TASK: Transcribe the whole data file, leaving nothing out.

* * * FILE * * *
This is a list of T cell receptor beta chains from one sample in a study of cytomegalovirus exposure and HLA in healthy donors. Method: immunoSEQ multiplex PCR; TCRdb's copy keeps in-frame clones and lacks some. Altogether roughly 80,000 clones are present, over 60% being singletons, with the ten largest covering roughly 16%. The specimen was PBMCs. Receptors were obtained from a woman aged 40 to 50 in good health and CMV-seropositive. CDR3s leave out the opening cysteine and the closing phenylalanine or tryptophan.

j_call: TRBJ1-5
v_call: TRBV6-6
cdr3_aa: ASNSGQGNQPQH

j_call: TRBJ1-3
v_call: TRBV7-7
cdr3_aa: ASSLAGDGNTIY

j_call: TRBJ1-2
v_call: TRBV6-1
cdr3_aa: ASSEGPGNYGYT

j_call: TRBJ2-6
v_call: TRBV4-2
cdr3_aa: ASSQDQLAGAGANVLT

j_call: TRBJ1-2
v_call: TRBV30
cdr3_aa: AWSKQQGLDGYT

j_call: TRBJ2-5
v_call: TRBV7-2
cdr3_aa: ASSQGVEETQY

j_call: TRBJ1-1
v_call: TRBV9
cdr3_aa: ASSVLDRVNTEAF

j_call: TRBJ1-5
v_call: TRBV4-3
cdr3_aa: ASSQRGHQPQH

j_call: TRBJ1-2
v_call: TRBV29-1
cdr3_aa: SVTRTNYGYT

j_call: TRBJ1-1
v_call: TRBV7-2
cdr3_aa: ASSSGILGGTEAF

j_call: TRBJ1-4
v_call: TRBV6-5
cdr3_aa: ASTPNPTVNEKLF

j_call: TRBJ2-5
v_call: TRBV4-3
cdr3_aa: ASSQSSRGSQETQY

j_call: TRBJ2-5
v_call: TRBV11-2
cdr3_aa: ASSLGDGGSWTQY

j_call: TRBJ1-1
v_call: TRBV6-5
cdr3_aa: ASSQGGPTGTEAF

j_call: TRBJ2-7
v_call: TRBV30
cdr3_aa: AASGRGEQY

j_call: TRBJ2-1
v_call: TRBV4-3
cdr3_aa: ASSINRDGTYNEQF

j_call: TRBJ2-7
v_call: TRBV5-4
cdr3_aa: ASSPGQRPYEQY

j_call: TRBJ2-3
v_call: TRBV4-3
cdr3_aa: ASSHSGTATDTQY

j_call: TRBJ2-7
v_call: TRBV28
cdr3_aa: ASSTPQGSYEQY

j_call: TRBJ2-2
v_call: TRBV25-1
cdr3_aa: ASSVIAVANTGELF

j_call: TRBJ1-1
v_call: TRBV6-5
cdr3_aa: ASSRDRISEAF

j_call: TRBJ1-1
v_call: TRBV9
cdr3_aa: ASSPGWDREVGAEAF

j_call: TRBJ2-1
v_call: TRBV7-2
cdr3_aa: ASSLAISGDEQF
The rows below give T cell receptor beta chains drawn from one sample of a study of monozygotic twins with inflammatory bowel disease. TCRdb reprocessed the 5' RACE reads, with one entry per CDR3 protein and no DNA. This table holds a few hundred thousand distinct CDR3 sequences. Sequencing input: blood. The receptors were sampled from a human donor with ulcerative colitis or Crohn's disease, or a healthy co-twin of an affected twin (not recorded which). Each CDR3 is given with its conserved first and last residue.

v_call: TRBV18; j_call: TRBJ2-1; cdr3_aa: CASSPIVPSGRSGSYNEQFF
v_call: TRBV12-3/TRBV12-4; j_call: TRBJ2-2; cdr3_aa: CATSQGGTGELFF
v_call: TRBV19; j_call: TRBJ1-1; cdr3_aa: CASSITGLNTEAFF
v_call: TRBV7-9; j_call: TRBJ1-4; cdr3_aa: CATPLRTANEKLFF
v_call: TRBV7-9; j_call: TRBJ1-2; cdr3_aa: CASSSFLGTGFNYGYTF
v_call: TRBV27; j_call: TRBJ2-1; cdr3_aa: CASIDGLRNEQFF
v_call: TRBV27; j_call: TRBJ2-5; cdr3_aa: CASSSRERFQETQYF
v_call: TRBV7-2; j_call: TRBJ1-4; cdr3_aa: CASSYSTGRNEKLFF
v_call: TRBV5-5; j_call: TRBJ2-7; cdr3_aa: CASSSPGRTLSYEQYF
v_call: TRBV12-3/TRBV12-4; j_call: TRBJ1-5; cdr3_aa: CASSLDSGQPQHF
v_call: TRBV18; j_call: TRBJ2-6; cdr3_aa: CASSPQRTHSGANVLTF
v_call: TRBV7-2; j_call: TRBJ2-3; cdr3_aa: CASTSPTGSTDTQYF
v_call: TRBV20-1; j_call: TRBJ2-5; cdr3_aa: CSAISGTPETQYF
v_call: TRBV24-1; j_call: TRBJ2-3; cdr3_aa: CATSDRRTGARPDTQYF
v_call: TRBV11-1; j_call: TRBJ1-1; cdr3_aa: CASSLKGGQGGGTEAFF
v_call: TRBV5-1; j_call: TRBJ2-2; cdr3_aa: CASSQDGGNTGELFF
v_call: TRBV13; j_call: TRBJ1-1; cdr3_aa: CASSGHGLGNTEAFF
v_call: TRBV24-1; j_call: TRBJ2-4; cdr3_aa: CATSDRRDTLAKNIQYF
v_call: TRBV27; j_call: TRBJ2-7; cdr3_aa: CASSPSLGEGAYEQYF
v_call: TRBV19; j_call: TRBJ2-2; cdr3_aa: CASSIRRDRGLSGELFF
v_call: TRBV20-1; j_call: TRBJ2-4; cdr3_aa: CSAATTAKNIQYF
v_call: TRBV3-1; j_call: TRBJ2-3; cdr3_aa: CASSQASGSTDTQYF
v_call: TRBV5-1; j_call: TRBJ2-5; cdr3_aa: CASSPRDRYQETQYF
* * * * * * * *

This is a list of T cell receptor beta chains from one sample in a study of cytomegalovirus exposure and HLA in healthy donors. Method: immunoSEQ multiplex PCR; TCRdb's copy keeps in-frame clones and lacks some. Altogether roughly 80,000 clones are present, over 60% being singletons, with the ten largest covering roughly 16%. The specimen was PBMCs. Receptors were obtained from a woman aged 40 to 50 in good health and CMV-seropositive. CDR3s leave out the opening cysteine and the closing phenylalanine or tryptophan.

j_call: TRBJ1-5
v_call: TRBV6-6
cdr3_aa: ASNSGQGNQPQH

j_call: TRBJ1-3
v_call: TRBV7-7
cdr3_aa: ASSLAGDGNTIY

j_call: TRBJ1-2
v_call: TRBV6-1
cdr3_aa: ASSEGPGNYGYT

j_call: TRBJ2-6
v_call: TRBV4-2
cdr3_aa: ASSQDQLAGAGANVLT

j_call: TRBJ1-2
v_call: TRBV30
cdr3_aa: AWSKQQGLDGYT

j_call: TRBJ2-5
v_call: TRBV7-2
cdr3_aa: ASSQGVEETQY

j_call: TRBJ1-1
v_call: TRBV9
cdr3_aa: ASSVLDRVNTEAF

j_call: TRBJ1-5
v_call: TRBV4-3
cdr3_aa: ASSQRGHQPQH

j_call: TRBJ1-2
v_call: TRBV29-1
cdr3_aa: SVTRTNYGYT

j_call: TRBJ1-1
v_call: TRBV7-2
cdr3_aa: ASSSGILGGTEAF

j_call: TRBJ1-4
v_call: TRBV6-5
cdr3_aa: ASTPNPTVNEKLF

j_call: TRBJ2-5
v_call: TRBV4-3
cdr3_aa: ASSQSSRGSQETQY

j_call: TRBJ2-5
v_call: TRBV11-2
cdr3_aa: ASSLGDGGSWTQY

j_call: TRBJ1-1
v_call: TRBV6-5
cdr3_aa: ASSQGGPTGTEAF

j_call: TRBJ2-7
v_call: TRBV30
cdr3_aa: AASGRGEQY

j_call: TRBJ2-1
v_call: TRBV4-3
cdr3_aa: ASSINRDGTYNEQF

j_call: TRBJ2-7
v_call: TRBV5-4
cdr3_aa: ASSPGQRPYEQY

j_call: TRBJ2-3
v_call: TRBV4-3
cdr3_aa: ASSHSGTATDTQY

j_call: TRBJ2-7
v_call: TRBV28
cdr3_aa: ASSTPQGSYEQY

j_call: TRBJ2-2
v_call: TRBV25-1
cdr3_aa: ASSVIAVANTGELF

j_call: TRBJ1-1
v_call: TRBV6-5
cdr3_aa: ASSRDRISEAF

j_call: TRBJ1-1
v_call: TRBV9
cdr3_aa: ASSPGWDREVGAEAF

j_call: TRBJ2-1
v_call: TRBV7-2
cdr3_aa: ASSLAISGDEQF
The rows below give T cell receptor beta chains drawn from one sample of a study of monozygotic twins with inflammatory bowel disease. TCRdb reprocessed the 5' RACE reads, with one entry per CDR3 protein and no DNA. This table holds a few hundred thousand distinct CDR3 sequences. Sequencing input: blood. The receptors were sampled from a human donor with ulcerative colitis or Crohn's disease, or a healthy co-twin of an affected twin (not recorded which). Each CDR3 is given with its conserved first and last residue.

v_call: TRBV18; j_call: TRBJ2-1; cdr3_aa: CASSPIVPSGRSGSYNEQFF
v_call: TRBV12-3/TRBV12-4; j_call: TRBJ2-2; cdr3_aa: CATSQGGTGELFF
v_call: TRBV19; j_call: TRBJ1-1; cdr3_aa: CASSITGLNTEAFF
v_call: TRBV7-9; j_call: TRBJ1-4; cdr3_aa: CATPLRTANEKLFF
v_call: TRBV7-9; j_call: TRBJ1-2; cdr3_aa: CASSSFLGTGFNYGYTF
v_call: TRBV27; j_call: TRBJ2-1; cdr3_aa: CASIDGLRNEQFF
v_call: TRBV27; j_call: TRBJ2-5; cdr3_aa: CASSSRERFQETQYF
v_call: TRBV7-2; j_call: TRBJ1-4; cdr3_aa: CASSYSTGRNEKLFF
v_call: TRBV5-5; j_call: TRBJ2-7; cdr3_aa: CASSSPGRTLSYEQYF
v_call: TRBV12-3/TRBV12-4; j_call: TRBJ1-5; cdr3_aa: CASSLDSGQPQHF
v_call: TRBV18; j_call: TRBJ2-6; cdr3_aa: CASSPQRTHSGANVLTF
v_call: TRBV7-2; j_call: TRBJ2-3; cdr3_aa: CASTSPTGSTDTQYF
v_call: TRBV20-1; j_call: TRBJ2-5; cdr3_aa: CSAISGTPETQYF
v_call: TRBV24-1; j_call: TRBJ2-3; cdr3_aa: CATSDRRTGARPDTQYF
v_call: TRBV11-1; j_call: TRBJ1-1; cdr3_aa: CASSLKGGQGGGTEAFF
v_call: TRBV5-1; j_call: TRBJ2-2; cdr3_aa: CASSQDGGNTGELFF
v_call: TRBV13; j_call: TRBJ1-1; cdr3_aa: CASSGHGLGNTEAFF
v_call: TRBV24-1; j_call: TRBJ2-4; cdr3_aa: CATSDRRDTLAKNIQYF
v_call: TRBV27; j_call: TRBJ2-7; cdr3_aa: CASSPSLGEGAYEQYF
v_call: TRBV19; j_call: TRBJ2-2; cdr3_aa: CASSIRRDRGLSGELFF
v_call: TRBV20-1; j_call: TRBJ2-4; cdr3_aa: CSAATTAKNIQYF
v_call: TRBV3-1; j_call: TRBJ2-3; cdr3_aa: CASSQASGSTDTQYF
v_call: TRBV5-1; j_call: TRBJ2-5; cdr3_aa: CASSPRDRYQETQYF